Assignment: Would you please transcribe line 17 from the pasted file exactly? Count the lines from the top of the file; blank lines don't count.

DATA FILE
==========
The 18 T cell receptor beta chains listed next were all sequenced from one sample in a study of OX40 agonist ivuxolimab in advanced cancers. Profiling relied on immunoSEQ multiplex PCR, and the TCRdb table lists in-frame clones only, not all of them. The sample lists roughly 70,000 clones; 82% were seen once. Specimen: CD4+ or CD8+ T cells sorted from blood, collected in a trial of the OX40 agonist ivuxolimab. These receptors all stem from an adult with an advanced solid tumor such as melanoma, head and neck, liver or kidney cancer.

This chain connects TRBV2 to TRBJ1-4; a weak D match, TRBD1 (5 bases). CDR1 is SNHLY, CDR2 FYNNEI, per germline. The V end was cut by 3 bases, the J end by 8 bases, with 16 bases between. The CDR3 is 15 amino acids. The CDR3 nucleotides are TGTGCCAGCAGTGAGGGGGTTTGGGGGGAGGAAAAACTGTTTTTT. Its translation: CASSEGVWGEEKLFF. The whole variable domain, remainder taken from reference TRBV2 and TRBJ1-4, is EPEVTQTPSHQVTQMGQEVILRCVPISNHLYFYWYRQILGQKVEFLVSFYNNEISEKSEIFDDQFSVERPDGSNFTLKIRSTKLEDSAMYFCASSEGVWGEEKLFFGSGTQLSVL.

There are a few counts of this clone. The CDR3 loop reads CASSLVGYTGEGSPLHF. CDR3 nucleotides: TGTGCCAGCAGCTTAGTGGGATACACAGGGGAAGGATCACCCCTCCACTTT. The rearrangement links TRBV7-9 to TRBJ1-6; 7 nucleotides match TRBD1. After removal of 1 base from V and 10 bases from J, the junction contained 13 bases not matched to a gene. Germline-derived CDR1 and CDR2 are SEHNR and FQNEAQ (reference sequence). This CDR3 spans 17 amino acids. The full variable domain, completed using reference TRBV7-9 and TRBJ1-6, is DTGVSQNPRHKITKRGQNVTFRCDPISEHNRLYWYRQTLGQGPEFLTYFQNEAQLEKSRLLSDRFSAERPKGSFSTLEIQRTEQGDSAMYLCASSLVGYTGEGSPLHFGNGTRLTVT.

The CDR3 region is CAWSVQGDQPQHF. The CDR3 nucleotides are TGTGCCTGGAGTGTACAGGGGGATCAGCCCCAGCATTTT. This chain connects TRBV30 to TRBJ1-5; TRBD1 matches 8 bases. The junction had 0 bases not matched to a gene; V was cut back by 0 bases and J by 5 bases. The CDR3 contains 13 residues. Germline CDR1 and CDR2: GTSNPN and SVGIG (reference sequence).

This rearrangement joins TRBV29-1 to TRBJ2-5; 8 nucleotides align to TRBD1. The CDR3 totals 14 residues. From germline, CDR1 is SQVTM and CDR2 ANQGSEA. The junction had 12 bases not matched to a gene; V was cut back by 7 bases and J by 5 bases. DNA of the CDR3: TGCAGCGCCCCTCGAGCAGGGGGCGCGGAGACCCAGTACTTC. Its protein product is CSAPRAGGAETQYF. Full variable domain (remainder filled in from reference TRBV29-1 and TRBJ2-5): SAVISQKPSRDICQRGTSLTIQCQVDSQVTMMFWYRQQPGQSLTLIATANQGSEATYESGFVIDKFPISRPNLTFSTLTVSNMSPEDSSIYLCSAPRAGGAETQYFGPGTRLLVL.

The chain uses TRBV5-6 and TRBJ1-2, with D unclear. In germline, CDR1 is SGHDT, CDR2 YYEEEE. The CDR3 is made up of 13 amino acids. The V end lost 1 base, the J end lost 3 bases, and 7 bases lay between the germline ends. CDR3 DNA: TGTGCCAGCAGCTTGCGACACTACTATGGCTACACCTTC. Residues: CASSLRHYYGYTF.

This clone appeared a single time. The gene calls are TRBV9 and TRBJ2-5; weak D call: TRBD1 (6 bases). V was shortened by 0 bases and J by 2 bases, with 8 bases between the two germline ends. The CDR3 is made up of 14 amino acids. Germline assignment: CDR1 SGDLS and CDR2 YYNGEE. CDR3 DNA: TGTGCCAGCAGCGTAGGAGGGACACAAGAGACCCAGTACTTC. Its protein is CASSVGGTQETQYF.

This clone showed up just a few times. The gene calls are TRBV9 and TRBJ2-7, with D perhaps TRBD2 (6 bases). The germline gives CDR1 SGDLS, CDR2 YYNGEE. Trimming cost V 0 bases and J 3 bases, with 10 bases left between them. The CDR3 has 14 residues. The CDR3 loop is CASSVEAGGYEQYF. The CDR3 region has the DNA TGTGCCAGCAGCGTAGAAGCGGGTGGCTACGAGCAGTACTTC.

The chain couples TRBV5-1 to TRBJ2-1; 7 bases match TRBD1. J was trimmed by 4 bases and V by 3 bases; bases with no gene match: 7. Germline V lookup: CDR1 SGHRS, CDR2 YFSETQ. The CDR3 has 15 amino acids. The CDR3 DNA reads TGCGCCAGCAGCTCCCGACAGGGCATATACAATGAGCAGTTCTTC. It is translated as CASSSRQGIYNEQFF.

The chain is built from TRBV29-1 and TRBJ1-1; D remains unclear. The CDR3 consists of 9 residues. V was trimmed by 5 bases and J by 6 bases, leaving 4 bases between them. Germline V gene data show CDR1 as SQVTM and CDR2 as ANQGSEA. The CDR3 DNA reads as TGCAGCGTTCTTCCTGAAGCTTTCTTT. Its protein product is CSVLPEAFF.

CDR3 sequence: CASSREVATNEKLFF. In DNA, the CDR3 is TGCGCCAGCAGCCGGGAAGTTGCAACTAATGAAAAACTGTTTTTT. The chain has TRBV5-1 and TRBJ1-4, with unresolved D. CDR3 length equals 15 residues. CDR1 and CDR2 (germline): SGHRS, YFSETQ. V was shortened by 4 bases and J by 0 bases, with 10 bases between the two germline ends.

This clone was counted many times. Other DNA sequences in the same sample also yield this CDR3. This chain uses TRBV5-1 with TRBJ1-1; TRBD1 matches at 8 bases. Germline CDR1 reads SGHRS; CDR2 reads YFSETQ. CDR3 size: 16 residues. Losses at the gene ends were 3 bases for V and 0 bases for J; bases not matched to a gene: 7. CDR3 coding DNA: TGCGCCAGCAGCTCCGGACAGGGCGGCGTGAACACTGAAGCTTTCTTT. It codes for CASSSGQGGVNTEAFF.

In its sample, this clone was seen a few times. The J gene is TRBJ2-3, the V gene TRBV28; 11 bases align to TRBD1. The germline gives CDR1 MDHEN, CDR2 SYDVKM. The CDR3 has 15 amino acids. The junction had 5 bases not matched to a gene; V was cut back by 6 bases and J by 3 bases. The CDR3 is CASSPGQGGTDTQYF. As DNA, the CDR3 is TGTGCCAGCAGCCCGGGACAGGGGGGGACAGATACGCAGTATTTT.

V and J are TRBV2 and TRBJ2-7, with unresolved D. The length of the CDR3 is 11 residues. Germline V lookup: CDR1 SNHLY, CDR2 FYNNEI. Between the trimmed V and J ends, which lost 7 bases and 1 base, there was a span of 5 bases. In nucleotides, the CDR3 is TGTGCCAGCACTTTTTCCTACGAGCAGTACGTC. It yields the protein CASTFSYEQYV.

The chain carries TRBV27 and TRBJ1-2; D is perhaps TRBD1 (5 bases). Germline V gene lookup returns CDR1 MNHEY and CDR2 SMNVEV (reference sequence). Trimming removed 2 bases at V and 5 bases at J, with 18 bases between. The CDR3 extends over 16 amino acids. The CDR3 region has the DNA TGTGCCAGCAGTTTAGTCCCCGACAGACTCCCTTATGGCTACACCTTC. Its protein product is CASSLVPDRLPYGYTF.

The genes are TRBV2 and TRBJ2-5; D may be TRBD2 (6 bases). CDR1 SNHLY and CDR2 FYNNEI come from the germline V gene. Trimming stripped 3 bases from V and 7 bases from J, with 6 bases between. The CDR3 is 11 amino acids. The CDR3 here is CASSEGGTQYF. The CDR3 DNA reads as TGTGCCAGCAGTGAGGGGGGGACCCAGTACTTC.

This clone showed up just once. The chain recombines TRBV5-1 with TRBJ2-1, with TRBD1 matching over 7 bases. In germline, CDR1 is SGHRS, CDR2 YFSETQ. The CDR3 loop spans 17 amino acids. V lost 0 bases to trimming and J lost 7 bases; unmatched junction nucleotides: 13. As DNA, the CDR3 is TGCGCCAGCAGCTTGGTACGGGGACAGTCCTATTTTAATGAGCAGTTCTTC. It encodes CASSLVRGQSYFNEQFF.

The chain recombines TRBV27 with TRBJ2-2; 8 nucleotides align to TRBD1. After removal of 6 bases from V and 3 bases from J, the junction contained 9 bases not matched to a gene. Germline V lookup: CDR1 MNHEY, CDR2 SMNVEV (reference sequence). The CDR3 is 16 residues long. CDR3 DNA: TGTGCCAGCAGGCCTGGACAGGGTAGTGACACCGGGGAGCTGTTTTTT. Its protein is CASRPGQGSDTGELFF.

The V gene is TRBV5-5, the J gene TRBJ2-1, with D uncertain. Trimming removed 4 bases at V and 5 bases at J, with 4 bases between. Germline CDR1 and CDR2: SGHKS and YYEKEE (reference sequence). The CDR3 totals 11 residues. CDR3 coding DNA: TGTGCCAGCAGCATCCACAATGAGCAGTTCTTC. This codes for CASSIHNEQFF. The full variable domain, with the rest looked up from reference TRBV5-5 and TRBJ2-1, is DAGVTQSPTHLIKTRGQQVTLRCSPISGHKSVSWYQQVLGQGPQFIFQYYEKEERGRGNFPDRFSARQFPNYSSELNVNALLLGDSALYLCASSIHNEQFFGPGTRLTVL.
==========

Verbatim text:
This clone showed up just once. The chain recombines TRBV5-1 with TRBJ2-1, with TRBD1 matching over 7 bases. In germline, CDR1 is SGHRS, CDR2 YFSETQ. The CDR3 loop spans 17 amino acids. V lost 0 bases to trimming and J lost 7 bases; unmatched junction nucleotides: 13. As DNA, the CDR3 is TGCGCCAGCAGCTTGGTACGGGGACAGTCCTATTTTAATGAGCAGTTCTTC. It encodes CASSLVRGQSYFNEQFF.